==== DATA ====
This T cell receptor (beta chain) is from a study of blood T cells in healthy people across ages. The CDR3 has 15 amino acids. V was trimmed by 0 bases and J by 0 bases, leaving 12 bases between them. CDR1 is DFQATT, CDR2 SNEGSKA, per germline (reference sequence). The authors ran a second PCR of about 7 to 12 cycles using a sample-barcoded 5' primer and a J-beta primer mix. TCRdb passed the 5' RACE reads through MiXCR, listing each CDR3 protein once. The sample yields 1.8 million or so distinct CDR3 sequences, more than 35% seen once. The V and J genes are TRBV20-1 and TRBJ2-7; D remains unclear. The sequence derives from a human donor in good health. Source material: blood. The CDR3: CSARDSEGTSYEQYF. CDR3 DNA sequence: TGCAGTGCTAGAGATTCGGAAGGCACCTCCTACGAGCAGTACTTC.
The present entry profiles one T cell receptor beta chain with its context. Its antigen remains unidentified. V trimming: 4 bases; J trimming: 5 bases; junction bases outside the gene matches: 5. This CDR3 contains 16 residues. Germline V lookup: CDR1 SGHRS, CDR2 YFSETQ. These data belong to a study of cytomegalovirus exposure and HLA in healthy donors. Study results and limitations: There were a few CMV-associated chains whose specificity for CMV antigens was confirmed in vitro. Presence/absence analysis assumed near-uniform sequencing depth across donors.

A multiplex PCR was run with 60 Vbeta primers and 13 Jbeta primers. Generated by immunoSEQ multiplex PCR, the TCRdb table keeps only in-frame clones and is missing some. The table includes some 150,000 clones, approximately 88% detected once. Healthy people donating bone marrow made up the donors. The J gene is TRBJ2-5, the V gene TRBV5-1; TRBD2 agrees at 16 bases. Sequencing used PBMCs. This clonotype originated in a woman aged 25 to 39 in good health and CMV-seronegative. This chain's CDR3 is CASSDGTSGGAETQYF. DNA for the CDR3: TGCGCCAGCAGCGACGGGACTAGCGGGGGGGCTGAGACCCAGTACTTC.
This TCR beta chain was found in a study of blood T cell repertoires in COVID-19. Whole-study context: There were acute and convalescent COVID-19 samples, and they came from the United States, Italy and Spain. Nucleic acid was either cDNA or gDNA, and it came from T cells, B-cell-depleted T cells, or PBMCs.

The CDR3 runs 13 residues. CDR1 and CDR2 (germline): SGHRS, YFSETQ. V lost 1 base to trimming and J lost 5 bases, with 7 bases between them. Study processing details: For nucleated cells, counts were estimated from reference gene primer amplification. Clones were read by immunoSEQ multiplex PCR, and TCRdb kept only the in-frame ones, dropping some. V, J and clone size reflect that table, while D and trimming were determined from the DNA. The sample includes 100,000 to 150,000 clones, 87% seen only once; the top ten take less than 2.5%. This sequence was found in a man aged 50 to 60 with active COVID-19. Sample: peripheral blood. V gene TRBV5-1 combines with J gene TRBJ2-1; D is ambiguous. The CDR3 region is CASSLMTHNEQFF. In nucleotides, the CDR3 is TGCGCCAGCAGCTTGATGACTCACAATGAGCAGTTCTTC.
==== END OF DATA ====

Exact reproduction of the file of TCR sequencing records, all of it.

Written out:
This T cell receptor (beta chain) is from a study of blood T cells in healthy people across ages. The CDR3 has 15 amino acids. V was trimmed by 0 bases and J by 0 bases, leaving 12 bases between them. CDR1 is DFQATT, CDR2 SNEGSKA, per germline (reference sequence). The authors ran a second PCR of about 7 to 12 cycles using a sample-barcoded 5' primer and a J-beta primer mix. TCRdb passed the 5' RACE reads through MiXCR, listing each CDR3 protein once. The sample yields 1.8 million or so distinct CDR3 sequences, more than 35% seen once. The V and J genes are TRBV20-1 and TRBJ2-7; D remains unclear. The sequence derives from a human donor in good health. Source material: blood. The CDR3: CSARDSEGTSYEQYF. CDR3 DNA sequence: TGCAGTGCTAGAGATTCGGAAGGCACCTCCTACGAGCAGTACTTC.
The present entry profiles one T cell receptor beta chain with its context. Its antigen remains unidentified. V trimming: 4 bases; J trimming: 5 bases; junction bases outside the gene matches: 5. This CDR3 contains 16 residues. Germline V lookup: CDR1 SGHRS, CDR2 YFSETQ. These data belong to a study of cytomegalovirus exposure and HLA in healthy donors. Study results and limitations: There were a few CMV-associated chains whose specificity for CMV antigens was confirmed in vitro. Presence/absence analysis assumed near-uniform sequencing depth across donors.

A multiplex PCR was run with 60 Vbeta primers and 13 Jbeta primers. Generated by immunoSEQ multiplex PCR, the TCRdb table keeps only in-frame clones and is missing some. The table includes some 150,000 clones, approximately 88% detected once. Healthy people donating bone marrow made up the donors. The J gene is TRBJ2-5, the V gene TRBV5-1; TRBD2 agrees at 16 bases. Sequencing used PBMCs. This clonotype originated in a woman aged 25 to 39 in good health and CMV-seronegative. This chain's CDR3 is CASSDGTSGGAETQYF. DNA for the CDR3: TGCGCCAGCAGCGACGGGACTAGCGGGGGGGCTGAGACCCAGTACTTC.
This TCR beta chain was found in a study of blood T cell repertoires in COVID-19. Whole-study context: There were acute and convalescent COVID-19 samples, and they came from the United States, Italy and Spain. Nucleic acid was either cDNA or gDNA, and it came from T cells, B-cell-depleted T cells, or PBMCs.

The CDR3 runs 13 residues. CDR1 and CDR2 (germline): SGHRS, YFSETQ. V lost 1 base to trimming and J lost 5 bases, with 7 bases between them. Study processing details: For nucleated cells, counts were estimated from reference gene primer amplification. Clones were read by immunoSEQ multiplex PCR, and TCRdb kept only the in-frame ones, dropping some. V, J and clone size reflect that table, while D and trimming were determined from the DNA. The sample includes 100,000 to 150,000 clones, 87% seen only once; the top ten take less than 2.5%. This sequence was found in a man aged 50 to 60 with active COVID-19. Sample: peripheral blood. V gene TRBV5-1 combines with J gene TRBJ2-1; D is ambiguous. The CDR3 region is CASSLMTHNEQFF. In nucleotides, the CDR3 is TGCGCCAGCAGCTTGATGACTCACAATGAGCAGTTCTTC.